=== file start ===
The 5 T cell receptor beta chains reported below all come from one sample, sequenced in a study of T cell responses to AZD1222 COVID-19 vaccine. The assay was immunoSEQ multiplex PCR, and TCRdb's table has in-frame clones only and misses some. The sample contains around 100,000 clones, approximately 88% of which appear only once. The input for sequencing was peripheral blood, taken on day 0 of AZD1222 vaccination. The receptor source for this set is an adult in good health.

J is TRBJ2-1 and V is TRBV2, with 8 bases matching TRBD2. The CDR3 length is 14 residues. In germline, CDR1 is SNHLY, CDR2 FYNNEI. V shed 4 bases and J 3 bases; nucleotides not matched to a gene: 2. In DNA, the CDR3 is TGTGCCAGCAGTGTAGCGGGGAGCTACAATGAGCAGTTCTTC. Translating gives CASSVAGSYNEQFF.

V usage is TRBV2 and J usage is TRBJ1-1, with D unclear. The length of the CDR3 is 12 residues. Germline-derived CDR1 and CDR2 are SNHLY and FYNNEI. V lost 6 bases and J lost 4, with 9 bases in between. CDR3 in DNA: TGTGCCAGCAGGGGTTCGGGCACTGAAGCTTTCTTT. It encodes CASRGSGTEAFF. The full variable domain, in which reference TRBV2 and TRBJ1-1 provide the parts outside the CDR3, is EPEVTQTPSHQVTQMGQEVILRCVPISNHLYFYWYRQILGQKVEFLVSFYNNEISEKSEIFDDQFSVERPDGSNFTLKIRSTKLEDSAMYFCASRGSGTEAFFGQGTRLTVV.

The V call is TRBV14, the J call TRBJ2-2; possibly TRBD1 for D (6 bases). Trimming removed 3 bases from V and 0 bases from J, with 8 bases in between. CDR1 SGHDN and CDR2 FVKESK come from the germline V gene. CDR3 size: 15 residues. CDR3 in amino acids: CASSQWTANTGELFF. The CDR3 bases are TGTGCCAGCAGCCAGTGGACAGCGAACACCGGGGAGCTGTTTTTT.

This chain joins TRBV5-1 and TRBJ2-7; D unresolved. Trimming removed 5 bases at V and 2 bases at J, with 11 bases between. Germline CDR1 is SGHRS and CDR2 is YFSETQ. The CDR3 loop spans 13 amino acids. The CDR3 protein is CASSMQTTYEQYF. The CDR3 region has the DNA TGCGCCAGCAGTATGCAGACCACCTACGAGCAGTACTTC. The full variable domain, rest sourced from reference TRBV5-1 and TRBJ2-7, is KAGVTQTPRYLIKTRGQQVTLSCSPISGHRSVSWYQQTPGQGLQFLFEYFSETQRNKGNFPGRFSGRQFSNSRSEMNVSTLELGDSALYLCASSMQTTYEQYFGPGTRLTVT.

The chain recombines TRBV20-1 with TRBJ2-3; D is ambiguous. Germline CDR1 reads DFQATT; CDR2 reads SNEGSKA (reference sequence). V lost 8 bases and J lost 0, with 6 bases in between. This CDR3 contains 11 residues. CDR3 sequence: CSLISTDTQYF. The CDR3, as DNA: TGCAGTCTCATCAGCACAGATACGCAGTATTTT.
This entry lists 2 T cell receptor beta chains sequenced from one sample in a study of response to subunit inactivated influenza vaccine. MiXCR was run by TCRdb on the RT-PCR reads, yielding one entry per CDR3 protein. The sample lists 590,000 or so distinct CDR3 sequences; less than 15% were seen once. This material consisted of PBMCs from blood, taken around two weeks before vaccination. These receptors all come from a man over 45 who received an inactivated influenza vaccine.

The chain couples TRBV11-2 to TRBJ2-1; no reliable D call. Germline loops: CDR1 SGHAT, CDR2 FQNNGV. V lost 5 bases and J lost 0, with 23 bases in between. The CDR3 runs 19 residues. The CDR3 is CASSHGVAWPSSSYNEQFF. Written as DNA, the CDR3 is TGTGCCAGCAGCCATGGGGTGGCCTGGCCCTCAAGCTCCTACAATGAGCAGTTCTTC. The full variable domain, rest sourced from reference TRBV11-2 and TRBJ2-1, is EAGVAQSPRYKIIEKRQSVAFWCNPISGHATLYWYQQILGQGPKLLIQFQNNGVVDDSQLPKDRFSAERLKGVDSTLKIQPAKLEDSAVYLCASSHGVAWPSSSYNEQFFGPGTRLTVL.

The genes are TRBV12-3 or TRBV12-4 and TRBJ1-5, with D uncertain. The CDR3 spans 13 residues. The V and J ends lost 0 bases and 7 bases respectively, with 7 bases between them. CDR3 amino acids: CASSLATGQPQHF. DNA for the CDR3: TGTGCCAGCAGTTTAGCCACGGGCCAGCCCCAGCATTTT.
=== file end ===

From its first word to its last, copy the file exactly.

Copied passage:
The 5 T cell receptor beta chains reported below all come from one sample, sequenced in a study of T cell responses to AZD1222 COVID-19 vaccine. The assay was immunoSEQ multiplex PCR, and TCRdb's table has in-frame clones only and misses some. The sample contains around 100,000 clones, approximately 88% of which appear only once. The input for sequencing was peripheral blood, taken on day 0 of AZD1222 vaccination. The receptor source for this set is an adult in good health.

J is TRBJ2-1 and V is TRBV2, with 8 bases matching TRBD2. The CDR3 length is 14 residues. In germline, CDR1 is SNHLY, CDR2 FYNNEI. V shed 4 bases and J 3 bases; nucleotides not matched to a gene: 2. In DNA, the CDR3 is TGTGCCAGCAGTGTAGCGGGGAGCTACAATGAGCAGTTCTTC. Translating gives CASSVAGSYNEQFF.

V usage is TRBV2 and J usage is TRBJ1-1, with D unclear. The length of the CDR3 is 12 residues. Germline-derived CDR1 and CDR2 are SNHLY and FYNNEI. V lost 6 bases and J lost 4, with 9 bases in between. CDR3 in DNA: TGTGCCAGCAGGGGTTCGGGCACTGAAGCTTTCTTT. It encodes CASRGSGTEAFF. The full variable domain, in which reference TRBV2 and TRBJ1-1 provide the parts outside the CDR3, is EPEVTQTPSHQVTQMGQEVILRCVPISNHLYFYWYRQILGQKVEFLVSFYNNEISEKSEIFDDQFSVERPDGSNFTLKIRSTKLEDSAMYFCASRGSGTEAFFGQGTRLTVV.

The V call is TRBV14, the J call TRBJ2-2; possibly TRBD1 for D (6 bases). Trimming removed 3 bases from V and 0 bases from J, with 8 bases in between. CDR1 SGHDN and CDR2 FVKESK come from the germline V gene. CDR3 size: 15 residues. CDR3 in amino acids: CASSQWTANTGELFF. The CDR3 bases are TGTGCCAGCAGCCAGTGGACAGCGAACACCGGGGAGCTGTTTTTT.

This chain joins TRBV5-1 and TRBJ2-7; D unresolved. Trimming removed 5 bases at V and 2 bases at J, with 11 bases between. Germline CDR1 is SGHRS and CDR2 is YFSETQ. The CDR3 loop spans 13 amino acids. The CDR3 protein is CASSMQTTYEQYF. The CDR3 region has the DNA TGCGCCAGCAGTATGCAGACCACCTACGAGCAGTACTTC. The full variable domain, rest sourced from reference TRBV5-1 and TRBJ2-7, is KAGVTQTPRYLIKTRGQQVTLSCSPISGHRSVSWYQQTPGQGLQFLFEYFSETQRNKGNFPGRFSGRQFSNSRSEMNVSTLELGDSALYLCASSMQTTYEQYFGPGTRLTVT.

The chain recombines TRBV20-1 with TRBJ2-3; D is ambiguous. Germline CDR1 reads DFQATT; CDR2 reads SNEGSKA (reference sequence). V lost 8 bases and J lost 0, with 6 bases in between. This CDR3 contains 11 residues. CDR3 sequence: CSLISTDTQYF. The CDR3, as DNA: TGCAGTCTCATCAGCACAGATACGCAGTATTTT.
This entry lists 2 T cell receptor beta chains sequenced from one sample in a study of response to subunit inactivated influenza vaccine. MiXCR was run by TCRdb on the RT-PCR reads, yielding one entry per CDR3 protein. The sample lists 590,000 or so distinct CDR3 sequences; less than 15% were seen once. This material consisted of PBMCs from blood, taken around two weeks before vaccination. These receptors all come from a man over 45 who received an inactivated influenza vaccine.

The chain couples TRBV11-2 to TRBJ2-1; no reliable D call. Germline loops: CDR1 SGHAT, CDR2 FQNNGV. V lost 5 bases and J lost 0, with 23 bases in between. The CDR3 runs 19 residues. The CDR3 is CASSHGVAWPSSSYNEQFF. Written as DNA, the CDR3 is TGTGCCAGCAGCCATGGGGTGGCCTGGCCCTCAAGCTCCTACAATGAGCAGTTCTTC. The full variable domain, rest sourced from reference TRBV11-2 and TRBJ2-1, is EAGVAQSPRYKIIEKRQSVAFWCNPISGHATLYWYQQILGQGPKLLIQFQNNGVVDDSQLPKDRFSAERLKGVDSTLKIQPAKLEDSAVYLCASSHGVAWPSSSYNEQFFGPGTRLTVL.

The genes are TRBV12-3 or TRBV12-4 and TRBJ1-5, with D uncertain. The CDR3 spans 13 residues. The V and J ends lost 0 bases and 7 bases respectively, with 7 bases between them. CDR3 amino acids: CASSLATGQPQHF. DNA for the CDR3: TGTGCCAGCAGTTTAGCCACGGGCCAGCCCCAGCATTTT.